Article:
Millennials want businesses to actively promote good citizenship and 83% believe that they should be involved in societal issues. What’s more, they are willing to contribute in making the world a better place, a new study finds.
The Future of Business Citizenship, a report by MSL Group, surveyed approximately 500 Millennials in 17 countries, including Singapore, Hong Kong, China, and India.
With more than half the world’s population under 30, Millennials in China, Hong Kong, and India quoted “environmental pollution” as their number one micro-economic concern, followed by inflation, quality of education, and terrorism. Inflation and healthcare costs top the list of concerns of Millennials in Singapore.
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Numbering more than 382 million, 69% of Millennials in China want to hear about active citizenship by business in the news, the highest of anywhere in the world.
83% also said business citizenship is a strongly differentiating factor for a brand. This was highlighted in company perceptions – Coca-Cola (18%), P&G (15%), and IKEA (15%) were the MNCs most perceived to be good citizens – however, they lagged behind domestic companies Alibaba (34%), Lenovo, Huawei and Haier, despite having good programmes.
Social media has taken a hit in China, where Millennials are highly unlikely to retweet a company’s good work (20% and rapidly falling).
In Hong Kong, with about a quarter of its population made up of Millennials, active citizenship refers to being involved in the country’s political affairs. A majority of Millennials (81%) feel it is important to share their points of view on how the country could be run better, such as by participating in a demonstration.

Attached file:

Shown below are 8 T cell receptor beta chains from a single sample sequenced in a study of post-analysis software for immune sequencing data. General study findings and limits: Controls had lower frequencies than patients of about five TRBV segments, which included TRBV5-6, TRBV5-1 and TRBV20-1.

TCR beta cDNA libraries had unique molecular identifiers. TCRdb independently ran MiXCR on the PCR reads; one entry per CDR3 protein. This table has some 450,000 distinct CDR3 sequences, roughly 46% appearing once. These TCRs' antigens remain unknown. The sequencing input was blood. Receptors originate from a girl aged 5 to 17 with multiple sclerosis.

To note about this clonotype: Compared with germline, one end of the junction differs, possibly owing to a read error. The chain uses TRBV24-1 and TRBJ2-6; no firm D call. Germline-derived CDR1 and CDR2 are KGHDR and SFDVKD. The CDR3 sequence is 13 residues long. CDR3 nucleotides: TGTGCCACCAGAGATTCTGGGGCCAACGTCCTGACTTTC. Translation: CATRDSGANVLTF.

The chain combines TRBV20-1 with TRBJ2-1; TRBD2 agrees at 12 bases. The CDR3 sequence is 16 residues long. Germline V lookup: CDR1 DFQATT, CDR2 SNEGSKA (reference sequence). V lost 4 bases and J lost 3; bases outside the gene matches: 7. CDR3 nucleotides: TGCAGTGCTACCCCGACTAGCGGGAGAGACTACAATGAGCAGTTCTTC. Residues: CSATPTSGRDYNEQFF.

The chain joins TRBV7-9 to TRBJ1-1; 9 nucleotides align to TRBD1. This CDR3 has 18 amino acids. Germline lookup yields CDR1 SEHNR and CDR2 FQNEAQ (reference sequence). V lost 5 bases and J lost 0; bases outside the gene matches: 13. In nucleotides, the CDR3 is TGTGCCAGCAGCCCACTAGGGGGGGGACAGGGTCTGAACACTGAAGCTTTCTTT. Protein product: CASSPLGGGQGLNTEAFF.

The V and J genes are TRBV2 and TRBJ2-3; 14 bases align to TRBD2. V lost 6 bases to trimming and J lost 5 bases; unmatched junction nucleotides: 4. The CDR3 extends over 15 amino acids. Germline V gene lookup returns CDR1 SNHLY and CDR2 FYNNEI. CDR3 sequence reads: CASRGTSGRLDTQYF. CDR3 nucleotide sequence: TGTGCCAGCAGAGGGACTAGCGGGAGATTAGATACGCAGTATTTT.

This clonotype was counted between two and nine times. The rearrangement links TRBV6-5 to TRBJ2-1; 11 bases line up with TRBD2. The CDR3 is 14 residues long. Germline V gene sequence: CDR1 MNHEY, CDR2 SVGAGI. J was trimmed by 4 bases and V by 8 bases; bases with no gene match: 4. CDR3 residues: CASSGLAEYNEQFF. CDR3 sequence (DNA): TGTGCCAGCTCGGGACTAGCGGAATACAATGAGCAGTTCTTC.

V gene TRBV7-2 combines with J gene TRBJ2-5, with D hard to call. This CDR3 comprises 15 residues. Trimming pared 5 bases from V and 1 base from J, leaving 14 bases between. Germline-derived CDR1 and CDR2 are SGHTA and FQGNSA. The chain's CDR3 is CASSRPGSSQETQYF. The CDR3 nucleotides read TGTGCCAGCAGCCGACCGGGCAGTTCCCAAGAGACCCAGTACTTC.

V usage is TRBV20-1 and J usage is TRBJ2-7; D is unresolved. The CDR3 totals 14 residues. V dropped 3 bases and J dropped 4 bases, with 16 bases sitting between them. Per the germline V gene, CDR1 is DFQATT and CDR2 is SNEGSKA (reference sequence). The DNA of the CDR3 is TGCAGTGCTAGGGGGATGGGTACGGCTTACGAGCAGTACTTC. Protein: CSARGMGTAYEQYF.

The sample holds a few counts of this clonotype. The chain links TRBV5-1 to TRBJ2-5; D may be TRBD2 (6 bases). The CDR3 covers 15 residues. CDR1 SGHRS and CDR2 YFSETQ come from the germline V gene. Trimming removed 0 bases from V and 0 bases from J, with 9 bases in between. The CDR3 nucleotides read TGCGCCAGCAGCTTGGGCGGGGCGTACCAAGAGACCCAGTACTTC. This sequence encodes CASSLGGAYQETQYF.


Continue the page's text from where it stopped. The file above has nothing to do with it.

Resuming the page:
The rise of social media has also resulted in more Millennials being willing to show their skepticism and unhappiness online, the study found.
Almost 60% of Hong Kong Millennials are confident their personal financial situation will be better in 12 months, however men are slightly more confident than women. This confidence could be attributed to a low unemployment rate, given the strong domestic economic activity.
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The concept of active citizenship is not new to Millennials inSingapore, given the Ministry of Education’s mandatory scheme for students aged 7 to 16 to volunteer at least six hours of their time per year.
Nearly half of Singaporean Millennials said they would be more encouraged to be better active citizens – either through year-round volunteer activities arranged by employees or through time off from work to volunteer (49%). This, however, does not converge with current actions – while most Millennials intend to volunteer their time for a cause, only about a third have volunteered so far.
In comparison, Millennials in India strongly agree active citizenship involves voting in elections (91%, much higher than the global average of 79%), perhaps an indication of the large turnout for the recent elections in the world’s largest democracy.
Indian Millennials firmly believe in using social media to spread awareness of important issues (85%), while 9 out of 10 want to do something to make the society a better place.
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